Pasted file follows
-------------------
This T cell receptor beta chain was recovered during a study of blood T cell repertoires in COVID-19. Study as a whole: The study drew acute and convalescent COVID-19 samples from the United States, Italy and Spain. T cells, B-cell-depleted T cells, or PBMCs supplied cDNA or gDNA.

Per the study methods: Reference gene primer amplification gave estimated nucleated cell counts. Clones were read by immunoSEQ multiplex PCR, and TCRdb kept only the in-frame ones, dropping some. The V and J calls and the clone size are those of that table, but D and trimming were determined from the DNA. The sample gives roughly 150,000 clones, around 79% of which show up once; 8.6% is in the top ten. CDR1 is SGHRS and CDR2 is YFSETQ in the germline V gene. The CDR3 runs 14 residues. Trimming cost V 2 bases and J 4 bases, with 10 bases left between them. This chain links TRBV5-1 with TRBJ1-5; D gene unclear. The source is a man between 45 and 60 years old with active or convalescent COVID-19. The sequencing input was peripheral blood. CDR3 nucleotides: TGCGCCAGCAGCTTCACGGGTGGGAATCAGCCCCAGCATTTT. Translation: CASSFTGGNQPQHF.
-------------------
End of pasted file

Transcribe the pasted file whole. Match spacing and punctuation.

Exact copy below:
This T cell receptor beta chain was recovered during a study of blood T cell repertoires in COVID-19. Study as a whole: The study drew acute and convalescent COVID-19 samples from the United States, Italy and Spain. T cells, B-cell-depleted T cells, or PBMCs supplied cDNA or gDNA.

Per the study methods: Reference gene primer amplification gave estimated nucleated cell counts. Clones were read by immunoSEQ multiplex PCR, and TCRdb kept only the in-frame ones, dropping some. The V and J calls and the clone size are those of that table, but D and trimming were determined from the DNA. The sample gives roughly 150,000 clones, around 79% of which show up once; 8.6% is in the top ten. CDR1 is SGHRS and CDR2 is YFSETQ in the germline V gene. The CDR3 runs 14 residues. Trimming cost V 2 bases and J 4 bases, with 10 bases left between them. This chain links TRBV5-1 with TRBJ1-5; D gene unclear. The source is a man between 45 and 60 years old with active or convalescent COVID-19. The sequencing input was peripheral blood. CDR3 nucleotides: TGCGCCAGCAGCTTCACGGGTGGGAATCAGCCCCAGCATTTT. Translation: CASSFTGGNQPQHF.